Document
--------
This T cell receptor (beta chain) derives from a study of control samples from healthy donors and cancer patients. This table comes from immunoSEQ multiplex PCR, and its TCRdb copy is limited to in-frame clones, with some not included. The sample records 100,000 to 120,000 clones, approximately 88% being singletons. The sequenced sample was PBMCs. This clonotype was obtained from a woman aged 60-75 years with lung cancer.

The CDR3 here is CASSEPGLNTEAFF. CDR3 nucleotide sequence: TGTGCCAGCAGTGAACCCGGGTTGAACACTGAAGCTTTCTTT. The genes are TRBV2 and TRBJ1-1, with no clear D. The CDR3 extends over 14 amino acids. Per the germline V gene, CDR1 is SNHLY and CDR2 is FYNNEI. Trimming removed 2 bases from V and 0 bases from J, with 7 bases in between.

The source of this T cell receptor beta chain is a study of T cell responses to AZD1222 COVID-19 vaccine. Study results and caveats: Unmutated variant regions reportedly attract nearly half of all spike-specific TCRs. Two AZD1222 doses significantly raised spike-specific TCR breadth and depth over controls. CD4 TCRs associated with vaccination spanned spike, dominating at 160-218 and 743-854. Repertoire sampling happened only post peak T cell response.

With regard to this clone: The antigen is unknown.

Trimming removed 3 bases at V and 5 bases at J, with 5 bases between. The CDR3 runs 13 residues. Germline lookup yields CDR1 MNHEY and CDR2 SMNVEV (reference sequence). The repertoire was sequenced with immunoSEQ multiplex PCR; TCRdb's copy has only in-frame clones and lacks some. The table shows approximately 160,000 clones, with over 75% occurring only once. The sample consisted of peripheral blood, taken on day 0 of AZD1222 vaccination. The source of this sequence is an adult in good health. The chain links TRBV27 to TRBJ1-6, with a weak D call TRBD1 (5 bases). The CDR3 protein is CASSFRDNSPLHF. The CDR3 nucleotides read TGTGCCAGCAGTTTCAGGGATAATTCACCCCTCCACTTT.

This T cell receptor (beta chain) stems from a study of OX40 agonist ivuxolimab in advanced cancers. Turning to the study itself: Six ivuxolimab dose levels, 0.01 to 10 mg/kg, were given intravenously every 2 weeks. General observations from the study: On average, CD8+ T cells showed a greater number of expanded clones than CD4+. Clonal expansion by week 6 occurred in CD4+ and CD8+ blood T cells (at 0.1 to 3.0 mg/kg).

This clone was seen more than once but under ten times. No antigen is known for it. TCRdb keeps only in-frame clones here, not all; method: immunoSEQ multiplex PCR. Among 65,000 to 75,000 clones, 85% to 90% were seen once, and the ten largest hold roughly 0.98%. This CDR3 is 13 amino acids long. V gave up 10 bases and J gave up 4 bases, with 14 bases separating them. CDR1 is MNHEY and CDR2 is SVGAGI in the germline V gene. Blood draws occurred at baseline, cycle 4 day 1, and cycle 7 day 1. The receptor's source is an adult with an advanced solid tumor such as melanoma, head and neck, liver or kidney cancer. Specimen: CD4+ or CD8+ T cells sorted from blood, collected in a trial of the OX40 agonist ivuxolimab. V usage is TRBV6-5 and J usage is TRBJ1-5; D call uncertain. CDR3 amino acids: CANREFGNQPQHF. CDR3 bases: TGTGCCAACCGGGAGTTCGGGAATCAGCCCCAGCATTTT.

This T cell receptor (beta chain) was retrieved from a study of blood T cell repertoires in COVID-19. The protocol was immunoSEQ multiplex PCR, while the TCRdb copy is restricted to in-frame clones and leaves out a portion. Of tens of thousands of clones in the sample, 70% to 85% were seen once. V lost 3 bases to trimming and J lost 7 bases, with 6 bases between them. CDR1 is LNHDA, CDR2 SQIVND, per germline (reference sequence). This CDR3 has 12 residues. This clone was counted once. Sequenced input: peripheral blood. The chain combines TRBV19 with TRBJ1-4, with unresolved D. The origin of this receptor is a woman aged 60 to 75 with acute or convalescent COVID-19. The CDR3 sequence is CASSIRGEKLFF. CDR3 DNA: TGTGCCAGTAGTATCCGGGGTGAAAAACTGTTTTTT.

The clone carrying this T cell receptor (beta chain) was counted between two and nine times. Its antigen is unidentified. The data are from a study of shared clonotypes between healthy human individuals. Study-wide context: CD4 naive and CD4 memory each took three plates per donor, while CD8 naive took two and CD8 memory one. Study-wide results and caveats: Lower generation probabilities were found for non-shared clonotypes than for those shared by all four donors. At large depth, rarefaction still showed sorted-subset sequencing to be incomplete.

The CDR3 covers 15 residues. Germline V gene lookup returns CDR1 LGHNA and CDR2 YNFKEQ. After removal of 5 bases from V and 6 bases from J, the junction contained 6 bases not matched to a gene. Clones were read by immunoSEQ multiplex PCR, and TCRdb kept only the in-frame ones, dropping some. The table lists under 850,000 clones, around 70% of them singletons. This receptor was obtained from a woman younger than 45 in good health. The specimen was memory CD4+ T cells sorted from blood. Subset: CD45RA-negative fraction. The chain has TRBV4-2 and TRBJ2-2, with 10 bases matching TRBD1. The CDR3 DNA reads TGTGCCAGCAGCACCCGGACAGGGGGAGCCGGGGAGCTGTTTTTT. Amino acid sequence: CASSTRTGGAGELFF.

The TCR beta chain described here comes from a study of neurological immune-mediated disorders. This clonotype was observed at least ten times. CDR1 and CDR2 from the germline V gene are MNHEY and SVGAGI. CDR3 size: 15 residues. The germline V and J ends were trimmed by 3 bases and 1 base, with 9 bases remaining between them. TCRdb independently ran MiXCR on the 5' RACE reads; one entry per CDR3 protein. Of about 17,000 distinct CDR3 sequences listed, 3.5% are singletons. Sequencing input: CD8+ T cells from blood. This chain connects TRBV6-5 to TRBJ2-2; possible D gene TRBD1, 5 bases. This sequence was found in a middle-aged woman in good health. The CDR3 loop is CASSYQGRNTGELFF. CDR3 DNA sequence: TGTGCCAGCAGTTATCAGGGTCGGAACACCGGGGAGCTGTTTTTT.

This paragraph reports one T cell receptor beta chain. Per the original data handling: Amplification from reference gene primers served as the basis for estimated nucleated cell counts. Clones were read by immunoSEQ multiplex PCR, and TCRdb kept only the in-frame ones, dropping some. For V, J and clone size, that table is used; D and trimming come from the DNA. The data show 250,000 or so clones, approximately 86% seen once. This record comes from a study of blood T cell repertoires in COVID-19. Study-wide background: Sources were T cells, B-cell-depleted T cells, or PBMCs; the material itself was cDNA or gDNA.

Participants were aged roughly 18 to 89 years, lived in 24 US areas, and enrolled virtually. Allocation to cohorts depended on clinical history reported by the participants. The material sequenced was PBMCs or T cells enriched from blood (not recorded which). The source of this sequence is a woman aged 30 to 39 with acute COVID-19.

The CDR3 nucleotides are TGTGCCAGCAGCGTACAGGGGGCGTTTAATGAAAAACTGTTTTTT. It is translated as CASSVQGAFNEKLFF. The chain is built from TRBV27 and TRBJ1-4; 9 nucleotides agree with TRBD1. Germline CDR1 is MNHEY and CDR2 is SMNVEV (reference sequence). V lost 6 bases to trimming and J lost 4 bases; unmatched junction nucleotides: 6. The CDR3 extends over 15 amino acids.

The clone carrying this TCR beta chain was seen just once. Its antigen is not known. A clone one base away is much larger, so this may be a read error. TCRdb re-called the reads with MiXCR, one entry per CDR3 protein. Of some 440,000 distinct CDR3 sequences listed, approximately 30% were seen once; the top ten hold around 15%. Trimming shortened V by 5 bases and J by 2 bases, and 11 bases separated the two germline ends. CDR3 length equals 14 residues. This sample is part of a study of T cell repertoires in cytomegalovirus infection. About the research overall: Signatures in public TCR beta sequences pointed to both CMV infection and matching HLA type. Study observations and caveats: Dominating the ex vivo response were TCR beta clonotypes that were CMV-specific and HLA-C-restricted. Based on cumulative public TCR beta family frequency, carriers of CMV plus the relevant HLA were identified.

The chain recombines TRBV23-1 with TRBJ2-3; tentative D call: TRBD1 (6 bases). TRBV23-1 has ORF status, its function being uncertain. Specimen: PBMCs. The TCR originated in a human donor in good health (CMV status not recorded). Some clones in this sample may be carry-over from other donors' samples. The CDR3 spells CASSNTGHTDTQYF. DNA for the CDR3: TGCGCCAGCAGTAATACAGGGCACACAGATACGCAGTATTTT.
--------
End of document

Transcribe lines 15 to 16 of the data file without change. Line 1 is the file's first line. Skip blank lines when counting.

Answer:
The clone carrying this TCR beta chain was seen just once. Its antigen is not known. A clone one base away is much larger, so this may be a read error. TCRdb re-called the reads with MiXCR, one entry per CDR3 protein. Of some 440,000 distinct CDR3 sequences listed, approximately 30% were seen once; the top ten hold around 15%. Trimming shortened V by 5 bases and J by 2 bases, and 11 bases separated the two germline ends. CDR3 length equals 14 residues. This sample is part of a study of T cell repertoires in cytomegalovirus infection. About the research overall: Signatures in public TCR beta sequences pointed to both CMV infection and matching HLA type. Study observations and caveats: Dominating the ex vivo response were TCR beta clonotypes that were CMV-specific and HLA-C-restricted. Based on cumulative public TCR beta family frequency, carriers of CMV plus the relevant HLA were identified.

The chain recombines TRBV23-1 with TRBJ2-3; tentative D call: TRBD1 (6 bases). TRBV23-1 has ORF status, its function being uncertain. Specimen: PBMCs. The TCR originated in a human donor in good health (CMV status not recorded). Some clones in this sample may be carry-over from other donors' samples. The CDR3 spells CASSNTGHTDTQYF. DNA for the CDR3: TGCGCCAGCAGTAATACAGGGCACACAGATACGCAGTATTTT.